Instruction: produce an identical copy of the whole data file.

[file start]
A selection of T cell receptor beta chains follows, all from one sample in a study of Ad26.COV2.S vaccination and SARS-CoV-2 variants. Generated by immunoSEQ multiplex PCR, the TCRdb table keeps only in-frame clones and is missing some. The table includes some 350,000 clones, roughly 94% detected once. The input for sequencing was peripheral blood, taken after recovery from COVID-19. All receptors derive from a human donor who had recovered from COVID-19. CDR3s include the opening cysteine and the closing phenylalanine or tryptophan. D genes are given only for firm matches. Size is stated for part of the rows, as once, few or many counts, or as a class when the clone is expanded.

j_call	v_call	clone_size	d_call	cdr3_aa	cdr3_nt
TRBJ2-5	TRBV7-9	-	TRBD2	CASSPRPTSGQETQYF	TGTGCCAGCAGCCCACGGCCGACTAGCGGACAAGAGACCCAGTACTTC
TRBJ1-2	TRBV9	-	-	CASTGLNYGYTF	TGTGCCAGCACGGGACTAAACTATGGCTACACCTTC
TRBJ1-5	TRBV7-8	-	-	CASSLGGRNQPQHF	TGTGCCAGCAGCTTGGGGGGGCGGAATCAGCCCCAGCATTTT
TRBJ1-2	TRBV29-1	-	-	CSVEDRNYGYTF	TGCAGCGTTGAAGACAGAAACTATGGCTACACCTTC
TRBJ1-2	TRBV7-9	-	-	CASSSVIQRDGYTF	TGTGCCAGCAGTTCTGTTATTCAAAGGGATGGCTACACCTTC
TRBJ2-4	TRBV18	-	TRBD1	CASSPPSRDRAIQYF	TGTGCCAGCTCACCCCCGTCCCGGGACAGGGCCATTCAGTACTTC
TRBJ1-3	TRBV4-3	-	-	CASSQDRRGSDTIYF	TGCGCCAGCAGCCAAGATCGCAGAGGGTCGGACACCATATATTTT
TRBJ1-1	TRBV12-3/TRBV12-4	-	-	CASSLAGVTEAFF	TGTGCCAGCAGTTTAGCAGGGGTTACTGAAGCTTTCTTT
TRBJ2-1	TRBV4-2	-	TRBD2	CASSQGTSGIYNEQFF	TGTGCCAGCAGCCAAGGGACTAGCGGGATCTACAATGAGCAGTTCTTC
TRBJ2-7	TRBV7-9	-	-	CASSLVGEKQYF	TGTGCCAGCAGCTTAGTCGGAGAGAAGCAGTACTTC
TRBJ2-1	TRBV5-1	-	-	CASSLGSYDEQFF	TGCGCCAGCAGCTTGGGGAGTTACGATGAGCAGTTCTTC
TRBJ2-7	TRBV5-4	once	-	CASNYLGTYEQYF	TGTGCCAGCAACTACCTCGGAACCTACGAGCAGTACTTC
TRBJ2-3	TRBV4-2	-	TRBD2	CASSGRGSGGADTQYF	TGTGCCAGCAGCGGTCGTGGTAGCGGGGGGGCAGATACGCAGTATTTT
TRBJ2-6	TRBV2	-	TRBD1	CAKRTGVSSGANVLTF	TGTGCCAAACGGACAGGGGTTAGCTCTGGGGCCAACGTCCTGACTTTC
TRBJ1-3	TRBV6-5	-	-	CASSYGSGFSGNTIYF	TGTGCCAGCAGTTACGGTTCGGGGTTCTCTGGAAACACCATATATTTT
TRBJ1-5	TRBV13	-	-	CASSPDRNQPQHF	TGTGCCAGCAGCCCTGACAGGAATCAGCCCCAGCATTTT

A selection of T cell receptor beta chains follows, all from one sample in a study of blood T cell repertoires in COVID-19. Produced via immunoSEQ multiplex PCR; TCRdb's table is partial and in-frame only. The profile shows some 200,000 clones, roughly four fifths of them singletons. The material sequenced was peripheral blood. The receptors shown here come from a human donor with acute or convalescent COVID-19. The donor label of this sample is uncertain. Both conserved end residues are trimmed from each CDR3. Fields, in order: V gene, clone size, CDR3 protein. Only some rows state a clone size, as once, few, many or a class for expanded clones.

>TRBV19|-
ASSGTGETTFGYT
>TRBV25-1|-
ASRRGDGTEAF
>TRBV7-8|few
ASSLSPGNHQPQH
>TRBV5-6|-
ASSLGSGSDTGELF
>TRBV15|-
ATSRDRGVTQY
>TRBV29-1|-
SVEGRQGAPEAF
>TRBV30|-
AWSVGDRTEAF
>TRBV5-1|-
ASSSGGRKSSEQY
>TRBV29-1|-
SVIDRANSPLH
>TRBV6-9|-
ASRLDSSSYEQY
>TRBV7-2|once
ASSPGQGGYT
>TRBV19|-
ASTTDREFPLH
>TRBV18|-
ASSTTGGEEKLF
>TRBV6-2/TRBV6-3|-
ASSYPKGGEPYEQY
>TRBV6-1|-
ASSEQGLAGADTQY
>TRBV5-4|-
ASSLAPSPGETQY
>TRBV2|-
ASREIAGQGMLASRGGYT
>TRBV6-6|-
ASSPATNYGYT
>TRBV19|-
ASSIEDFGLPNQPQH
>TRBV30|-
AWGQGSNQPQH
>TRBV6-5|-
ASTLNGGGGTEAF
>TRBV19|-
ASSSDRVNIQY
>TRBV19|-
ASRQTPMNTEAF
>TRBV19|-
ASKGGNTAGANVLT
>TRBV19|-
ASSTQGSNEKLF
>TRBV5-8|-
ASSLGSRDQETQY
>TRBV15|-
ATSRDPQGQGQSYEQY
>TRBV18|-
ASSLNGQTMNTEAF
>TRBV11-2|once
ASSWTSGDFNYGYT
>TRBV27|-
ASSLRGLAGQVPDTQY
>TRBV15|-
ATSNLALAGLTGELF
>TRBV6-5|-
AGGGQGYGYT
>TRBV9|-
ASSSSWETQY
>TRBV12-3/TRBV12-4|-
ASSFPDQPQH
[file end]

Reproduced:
A selection of T cell receptor beta chains follows, all from one sample in a study of Ad26.COV2.S vaccination and SARS-CoV-2 variants. Generated by immunoSEQ multiplex PCR, the TCRdb table keeps only in-frame clones and is missing some. The table includes some 350,000 clones, roughly 94% detected once. The input for sequencing was peripheral blood, taken after recovery from COVID-19. All receptors derive from a human donor who had recovered from COVID-19. CDR3s include the opening cysteine and the closing phenylalanine or tryptophan. D genes are given only for firm matches. Size is stated for part of the rows, as once, few or many counts, or as a class when the clone is expanded.

j_call	v_call	clone_size	d_call	cdr3_aa	cdr3_nt
TRBJ2-5	TRBV7-9	-	TRBD2	CASSPRPTSGQETQYF	TGTGCCAGCAGCCCACGGCCGACTAGCGGACAAGAGACCCAGTACTTC
TRBJ1-2	TRBV9	-	-	CASTGLNYGYTF	TGTGCCAGCACGGGACTAAACTATGGCTACACCTTC
TRBJ1-5	TRBV7-8	-	-	CASSLGGRNQPQHF	TGTGCCAGCAGCTTGGGGGGGCGGAATCAGCCCCAGCATTTT
TRBJ1-2	TRBV29-1	-	-	CSVEDRNYGYTF	TGCAGCGTTGAAGACAGAAACTATGGCTACACCTTC
TRBJ1-2	TRBV7-9	-	-	CASSSVIQRDGYTF	TGTGCCAGCAGTTCTGTTATTCAAAGGGATGGCTACACCTTC
TRBJ2-4	TRBV18	-	TRBD1	CASSPPSRDRAIQYF	TGTGCCAGCTCACCCCCGTCCCGGGACAGGGCCATTCAGTACTTC
TRBJ1-3	TRBV4-3	-	-	CASSQDRRGSDTIYF	TGCGCCAGCAGCCAAGATCGCAGAGGGTCGGACACCATATATTTT
TRBJ1-1	TRBV12-3/TRBV12-4	-	-	CASSLAGVTEAFF	TGTGCCAGCAGTTTAGCAGGGGTTACTGAAGCTTTCTTT
TRBJ2-1	TRBV4-2	-	TRBD2	CASSQGTSGIYNEQFF	TGTGCCAGCAGCCAAGGGACTAGCGGGATCTACAATGAGCAGTTCTTC
TRBJ2-7	TRBV7-9	-	-	CASSLVGEKQYF	TGTGCCAGCAGCTTAGTCGGAGAGAAGCAGTACTTC
TRBJ2-1	TRBV5-1	-	-	CASSLGSYDEQFF	TGCGCCAGCAGCTTGGGGAGTTACGATGAGCAGTTCTTC
TRBJ2-7	TRBV5-4	once	-	CASNYLGTYEQYF	TGTGCCAGCAACTACCTCGGAACCTACGAGCAGTACTTC
TRBJ2-3	TRBV4-2	-	TRBD2	CASSGRGSGGADTQYF	TGTGCCAGCAGCGGTCGTGGTAGCGGGGGGGCAGATACGCAGTATTTT
TRBJ2-6	TRBV2	-	TRBD1	CAKRTGVSSGANVLTF	TGTGCCAAACGGACAGGGGTTAGCTCTGGGGCCAACGTCCTGACTTTC
TRBJ1-3	TRBV6-5	-	-	CASSYGSGFSGNTIYF	TGTGCCAGCAGTTACGGTTCGGGGTTCTCTGGAAACACCATATATTTT
TRBJ1-5	TRBV13	-	-	CASSPDRNQPQHF	TGTGCCAGCAGCCCTGACAGGAATCAGCCCCAGCATTTT

A selection of T cell receptor beta chains follows, all from one sample in a study of blood T cell repertoires in COVID-19. Produced via immunoSEQ multiplex PCR; TCRdb's table is partial and in-frame only. The profile shows some 200,000 clones, roughly four fifths of them singletons. The material sequenced was peripheral blood. The receptors shown here come from a human donor with acute or convalescent COVID-19. The donor label of this sample is uncertain. Both conserved end residues are trimmed from each CDR3. Fields, in order: V gene, clone size, CDR3 protein. Only some rows state a clone size, as once, few, many or a class for expanded clones.

>TRBV19|-
ASSGTGETTFGYT
>TRBV25-1|-
ASRRGDGTEAF
>TRBV7-8|few
ASSLSPGNHQPQH
>TRBV5-6|-
ASSLGSGSDTGELF
>TRBV15|-
ATSRDRGVTQY
>TRBV29-1|-
SVEGRQGAPEAF
>TRBV30|-
AWSVGDRTEAF
>TRBV5-1|-
ASSSGGRKSSEQY
>TRBV29-1|-
SVIDRANSPLH
>TRBV6-9|-
ASRLDSSSYEQY
>TRBV7-2|once
ASSPGQGGYT
>TRBV19|-
ASTTDREFPLH
>TRBV18|-
ASSTTGGEEKLF
>TRBV6-2/TRBV6-3|-
ASSYPKGGEPYEQY
>TRBV6-1|-
ASSEQGLAGADTQY
>TRBV5-4|-
ASSLAPSPGETQY
>TRBV2|-
ASREIAGQGMLASRGGYT
>TRBV6-6|-
ASSPATNYGYT
>TRBV19|-
ASSIEDFGLPNQPQH
>TRBV30|-
AWGQGSNQPQH
>TRBV6-5|-
ASTLNGGGGTEAF
>TRBV19|-
ASSSDRVNIQY
>TRBV19|-
ASRQTPMNTEAF
>TRBV19|-
ASKGGNTAGANVLT
>TRBV19|-
ASSTQGSNEKLF
>TRBV5-8|-
ASSLGSRDQETQY
>TRBV15|-
ATSRDPQGQGQSYEQY
>TRBV18|-
ASSLNGQTMNTEAF
>TRBV11-2|once
ASSWTSGDFNYGYT
>TRBV27|-
ASSLRGLAGQVPDTQY
>TRBV15|-
ATSNLALAGLTGELF
>TRBV6-5|-
AGGGQGYGYT
>TRBV9|-
ASSSSWETQY
>TRBV12-3/TRBV12-4|-
ASSFPDQPQH